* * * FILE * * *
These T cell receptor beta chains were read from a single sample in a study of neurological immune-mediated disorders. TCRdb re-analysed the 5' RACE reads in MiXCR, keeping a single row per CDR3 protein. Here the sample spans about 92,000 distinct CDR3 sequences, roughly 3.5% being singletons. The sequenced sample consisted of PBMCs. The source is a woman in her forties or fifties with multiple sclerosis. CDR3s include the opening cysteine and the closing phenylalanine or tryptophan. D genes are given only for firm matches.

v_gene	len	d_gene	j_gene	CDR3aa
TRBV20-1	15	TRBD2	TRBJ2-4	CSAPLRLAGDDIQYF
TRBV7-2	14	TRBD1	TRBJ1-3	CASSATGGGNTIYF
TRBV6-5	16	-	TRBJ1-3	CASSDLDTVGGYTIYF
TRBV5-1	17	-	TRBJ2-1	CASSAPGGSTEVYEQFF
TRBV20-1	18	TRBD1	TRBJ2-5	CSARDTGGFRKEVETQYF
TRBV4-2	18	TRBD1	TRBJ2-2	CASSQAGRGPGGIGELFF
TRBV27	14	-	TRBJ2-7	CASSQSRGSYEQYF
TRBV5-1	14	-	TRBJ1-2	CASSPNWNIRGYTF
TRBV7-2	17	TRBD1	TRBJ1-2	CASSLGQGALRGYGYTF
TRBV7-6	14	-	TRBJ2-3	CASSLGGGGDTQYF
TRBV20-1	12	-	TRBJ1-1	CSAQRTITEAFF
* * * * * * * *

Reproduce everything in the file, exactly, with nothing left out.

These T cell receptor beta chains were read from a single sample in a study of neurological immune-mediated disorders. TCRdb re-analysed the 5' RACE reads in MiXCR, keeping a single row per CDR3 protein. Here the sample spans about 92,000 distinct CDR3 sequences, roughly 3.5% being singletons. The sequenced sample consisted of PBMCs. The source is a woman in her forties or fifties with multiple sclerosis. CDR3s include the opening cysteine and the closing phenylalanine or tryptophan. D genes are given only for firm matches.

v_gene	len	d_gene	j_gene	CDR3aa
TRBV20-1	15	TRBD2	TRBJ2-4	CSAPLRLAGDDIQYF
TRBV7-2	14	TRBD1	TRBJ1-3	CASSATGGGNTIYF
TRBV6-5	16	-	TRBJ1-3	CASSDLDTVGGYTIYF
TRBV5-1	17	-	TRBJ2-1	CASSAPGGSTEVYEQFF
TRBV20-1	18	TRBD1	TRBJ2-5	CSARDTGGFRKEVETQYF
TRBV4-2	18	TRBD1	TRBJ2-2	CASSQAGRGPGGIGELFF
TRBV27	14	-	TRBJ2-7	CASSQSRGSYEQYF
TRBV5-1	14	-	TRBJ1-2	CASSPNWNIRGYTF
TRBV7-2	17	TRBD1	TRBJ1-2	CASSLGQGALRGYGYTF
TRBV7-6	14	-	TRBJ2-3	CASSLGGGGDTQYF
TRBV20-1	12	-	TRBJ1-1	CSAQRTITEAFF